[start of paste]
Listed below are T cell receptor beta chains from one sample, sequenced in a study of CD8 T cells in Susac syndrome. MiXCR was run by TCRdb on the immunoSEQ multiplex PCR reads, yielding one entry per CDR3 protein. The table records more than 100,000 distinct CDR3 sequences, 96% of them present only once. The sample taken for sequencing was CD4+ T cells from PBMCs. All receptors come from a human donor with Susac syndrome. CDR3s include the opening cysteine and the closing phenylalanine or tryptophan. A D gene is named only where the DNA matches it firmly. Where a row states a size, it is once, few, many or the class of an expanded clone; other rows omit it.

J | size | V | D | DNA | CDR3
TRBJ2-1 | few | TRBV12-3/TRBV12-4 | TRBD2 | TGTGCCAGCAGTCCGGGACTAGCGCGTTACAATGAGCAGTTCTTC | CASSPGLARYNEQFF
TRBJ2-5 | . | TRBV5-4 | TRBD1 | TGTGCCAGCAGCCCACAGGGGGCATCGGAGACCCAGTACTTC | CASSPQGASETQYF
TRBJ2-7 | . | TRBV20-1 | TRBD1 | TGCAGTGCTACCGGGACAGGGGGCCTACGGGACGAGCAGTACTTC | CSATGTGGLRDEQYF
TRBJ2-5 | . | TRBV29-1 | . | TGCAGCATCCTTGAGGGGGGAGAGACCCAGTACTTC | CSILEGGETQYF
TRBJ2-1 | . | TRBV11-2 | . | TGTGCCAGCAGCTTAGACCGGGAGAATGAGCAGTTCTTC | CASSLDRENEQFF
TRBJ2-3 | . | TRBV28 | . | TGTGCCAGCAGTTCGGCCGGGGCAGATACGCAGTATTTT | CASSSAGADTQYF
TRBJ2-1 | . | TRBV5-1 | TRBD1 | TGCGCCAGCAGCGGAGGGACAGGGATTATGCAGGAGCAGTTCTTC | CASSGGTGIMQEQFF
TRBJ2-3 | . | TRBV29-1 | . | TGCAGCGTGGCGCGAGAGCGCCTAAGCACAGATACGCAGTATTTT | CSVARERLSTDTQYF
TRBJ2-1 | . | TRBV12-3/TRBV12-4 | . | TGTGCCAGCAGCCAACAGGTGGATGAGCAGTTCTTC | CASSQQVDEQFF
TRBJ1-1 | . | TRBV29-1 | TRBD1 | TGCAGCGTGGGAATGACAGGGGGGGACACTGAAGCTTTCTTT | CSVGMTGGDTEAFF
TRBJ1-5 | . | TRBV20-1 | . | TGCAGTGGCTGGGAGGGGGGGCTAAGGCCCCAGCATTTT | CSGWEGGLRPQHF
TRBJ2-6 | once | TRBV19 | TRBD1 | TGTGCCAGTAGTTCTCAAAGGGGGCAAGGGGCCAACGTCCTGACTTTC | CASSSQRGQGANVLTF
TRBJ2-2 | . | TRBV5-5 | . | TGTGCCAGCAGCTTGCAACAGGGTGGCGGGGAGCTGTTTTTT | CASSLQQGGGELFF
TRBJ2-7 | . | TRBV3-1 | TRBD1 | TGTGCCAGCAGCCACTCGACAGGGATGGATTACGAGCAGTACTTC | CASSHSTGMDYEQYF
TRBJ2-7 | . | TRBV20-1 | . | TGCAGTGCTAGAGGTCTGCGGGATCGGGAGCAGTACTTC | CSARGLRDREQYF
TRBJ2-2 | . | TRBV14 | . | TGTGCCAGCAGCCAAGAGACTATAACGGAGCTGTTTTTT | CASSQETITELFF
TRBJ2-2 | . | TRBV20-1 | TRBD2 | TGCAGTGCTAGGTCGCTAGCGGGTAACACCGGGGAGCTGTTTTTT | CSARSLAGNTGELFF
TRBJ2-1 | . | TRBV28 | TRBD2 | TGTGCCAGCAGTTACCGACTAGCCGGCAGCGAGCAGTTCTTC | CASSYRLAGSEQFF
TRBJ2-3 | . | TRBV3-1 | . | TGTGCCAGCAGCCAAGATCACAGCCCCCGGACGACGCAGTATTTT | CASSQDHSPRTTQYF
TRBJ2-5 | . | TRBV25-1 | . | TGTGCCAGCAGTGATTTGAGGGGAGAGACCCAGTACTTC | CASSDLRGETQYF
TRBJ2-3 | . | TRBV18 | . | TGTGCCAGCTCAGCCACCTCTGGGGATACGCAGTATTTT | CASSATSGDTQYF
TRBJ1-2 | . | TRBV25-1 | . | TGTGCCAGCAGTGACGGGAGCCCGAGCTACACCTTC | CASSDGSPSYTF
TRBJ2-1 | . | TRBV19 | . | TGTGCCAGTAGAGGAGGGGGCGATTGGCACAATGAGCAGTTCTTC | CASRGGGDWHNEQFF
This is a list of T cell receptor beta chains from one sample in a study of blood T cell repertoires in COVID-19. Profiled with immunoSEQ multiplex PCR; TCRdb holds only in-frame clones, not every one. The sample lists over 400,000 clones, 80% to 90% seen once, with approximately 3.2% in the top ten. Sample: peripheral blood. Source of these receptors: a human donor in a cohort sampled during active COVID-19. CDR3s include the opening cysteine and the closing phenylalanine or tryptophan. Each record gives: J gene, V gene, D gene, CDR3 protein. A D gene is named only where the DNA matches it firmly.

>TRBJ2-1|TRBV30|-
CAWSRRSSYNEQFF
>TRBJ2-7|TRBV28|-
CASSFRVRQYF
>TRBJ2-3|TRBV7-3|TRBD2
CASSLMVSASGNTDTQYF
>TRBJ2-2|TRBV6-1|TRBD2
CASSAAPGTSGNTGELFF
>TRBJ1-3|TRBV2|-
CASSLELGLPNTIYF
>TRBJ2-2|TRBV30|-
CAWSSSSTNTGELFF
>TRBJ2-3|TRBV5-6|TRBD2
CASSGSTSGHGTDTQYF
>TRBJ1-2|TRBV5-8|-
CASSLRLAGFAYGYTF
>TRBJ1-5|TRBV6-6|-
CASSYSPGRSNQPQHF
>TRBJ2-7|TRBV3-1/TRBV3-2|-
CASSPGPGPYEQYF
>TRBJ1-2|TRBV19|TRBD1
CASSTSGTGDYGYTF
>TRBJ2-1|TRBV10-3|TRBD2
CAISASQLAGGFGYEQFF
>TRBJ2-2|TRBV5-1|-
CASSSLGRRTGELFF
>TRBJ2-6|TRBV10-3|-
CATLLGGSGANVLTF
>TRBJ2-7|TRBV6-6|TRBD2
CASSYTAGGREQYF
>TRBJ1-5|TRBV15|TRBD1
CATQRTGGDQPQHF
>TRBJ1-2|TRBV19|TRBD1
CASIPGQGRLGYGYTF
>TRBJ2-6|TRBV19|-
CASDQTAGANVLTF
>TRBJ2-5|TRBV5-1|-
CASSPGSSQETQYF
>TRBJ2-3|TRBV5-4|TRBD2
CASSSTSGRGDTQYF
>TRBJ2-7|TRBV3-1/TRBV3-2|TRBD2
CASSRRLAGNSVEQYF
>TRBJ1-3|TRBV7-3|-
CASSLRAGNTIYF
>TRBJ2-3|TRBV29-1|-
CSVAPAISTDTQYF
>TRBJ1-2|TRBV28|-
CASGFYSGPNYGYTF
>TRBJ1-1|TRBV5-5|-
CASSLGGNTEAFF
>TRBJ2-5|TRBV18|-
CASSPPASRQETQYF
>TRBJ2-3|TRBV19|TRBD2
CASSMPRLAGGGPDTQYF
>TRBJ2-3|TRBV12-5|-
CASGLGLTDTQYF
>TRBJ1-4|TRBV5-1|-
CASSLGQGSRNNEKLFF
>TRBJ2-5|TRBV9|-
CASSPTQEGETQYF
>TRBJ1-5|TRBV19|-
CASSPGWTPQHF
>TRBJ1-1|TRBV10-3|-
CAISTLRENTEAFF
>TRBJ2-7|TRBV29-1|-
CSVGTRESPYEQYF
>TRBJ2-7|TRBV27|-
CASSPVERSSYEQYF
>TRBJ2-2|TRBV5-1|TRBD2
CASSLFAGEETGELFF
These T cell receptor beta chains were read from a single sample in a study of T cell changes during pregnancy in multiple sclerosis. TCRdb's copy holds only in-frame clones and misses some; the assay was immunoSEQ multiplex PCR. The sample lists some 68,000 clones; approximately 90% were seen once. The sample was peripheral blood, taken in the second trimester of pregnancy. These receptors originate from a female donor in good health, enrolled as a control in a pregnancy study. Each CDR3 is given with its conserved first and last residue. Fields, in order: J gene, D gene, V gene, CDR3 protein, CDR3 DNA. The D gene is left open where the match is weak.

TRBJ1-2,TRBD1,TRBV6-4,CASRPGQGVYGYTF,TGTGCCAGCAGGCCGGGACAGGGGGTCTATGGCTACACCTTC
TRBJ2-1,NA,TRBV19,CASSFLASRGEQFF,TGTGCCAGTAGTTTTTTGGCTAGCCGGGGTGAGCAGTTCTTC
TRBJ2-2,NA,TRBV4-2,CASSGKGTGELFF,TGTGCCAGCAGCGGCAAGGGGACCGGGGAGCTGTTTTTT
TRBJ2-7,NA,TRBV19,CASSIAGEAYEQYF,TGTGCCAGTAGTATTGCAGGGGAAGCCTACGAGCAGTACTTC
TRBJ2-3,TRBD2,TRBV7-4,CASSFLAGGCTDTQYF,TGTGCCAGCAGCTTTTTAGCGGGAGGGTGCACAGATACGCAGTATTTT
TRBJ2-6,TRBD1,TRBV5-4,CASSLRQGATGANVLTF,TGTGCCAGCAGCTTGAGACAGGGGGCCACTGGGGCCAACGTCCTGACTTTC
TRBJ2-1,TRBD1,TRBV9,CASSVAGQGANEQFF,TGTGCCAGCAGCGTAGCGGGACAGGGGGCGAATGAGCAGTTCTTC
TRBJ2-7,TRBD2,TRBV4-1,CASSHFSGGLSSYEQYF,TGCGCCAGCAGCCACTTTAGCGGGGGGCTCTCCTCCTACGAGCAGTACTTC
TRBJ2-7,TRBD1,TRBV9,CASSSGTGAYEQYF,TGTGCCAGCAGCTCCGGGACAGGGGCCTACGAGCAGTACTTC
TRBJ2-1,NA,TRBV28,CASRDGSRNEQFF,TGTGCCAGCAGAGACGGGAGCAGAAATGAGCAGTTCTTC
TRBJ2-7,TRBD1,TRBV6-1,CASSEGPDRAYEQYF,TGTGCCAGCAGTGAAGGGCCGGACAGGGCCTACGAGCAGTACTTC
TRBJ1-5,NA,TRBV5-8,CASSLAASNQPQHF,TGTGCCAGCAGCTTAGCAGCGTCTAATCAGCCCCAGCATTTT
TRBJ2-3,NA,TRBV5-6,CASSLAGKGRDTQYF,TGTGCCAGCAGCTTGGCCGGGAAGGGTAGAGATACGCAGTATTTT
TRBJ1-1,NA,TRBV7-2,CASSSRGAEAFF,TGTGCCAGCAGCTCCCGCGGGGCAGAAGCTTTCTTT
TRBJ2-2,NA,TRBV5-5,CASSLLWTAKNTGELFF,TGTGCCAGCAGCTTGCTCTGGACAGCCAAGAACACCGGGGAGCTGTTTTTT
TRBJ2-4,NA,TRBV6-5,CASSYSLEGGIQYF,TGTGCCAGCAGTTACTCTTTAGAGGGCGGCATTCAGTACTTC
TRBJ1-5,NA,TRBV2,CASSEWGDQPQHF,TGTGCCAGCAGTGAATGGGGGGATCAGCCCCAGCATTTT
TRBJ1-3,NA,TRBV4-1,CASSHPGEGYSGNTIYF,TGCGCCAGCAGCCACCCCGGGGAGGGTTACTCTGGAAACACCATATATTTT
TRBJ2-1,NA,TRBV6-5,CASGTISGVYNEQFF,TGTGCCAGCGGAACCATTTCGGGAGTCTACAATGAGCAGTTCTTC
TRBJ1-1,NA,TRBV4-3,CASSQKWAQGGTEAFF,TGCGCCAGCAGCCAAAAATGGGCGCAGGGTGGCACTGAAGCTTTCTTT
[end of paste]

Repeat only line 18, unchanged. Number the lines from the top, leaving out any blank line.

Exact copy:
TRBJ2-2 | . | TRBV14 | . | TGTGCCAGCAGCCAAGAGACTATAACGGAGCTGTTTTTT | CASSQETITELFF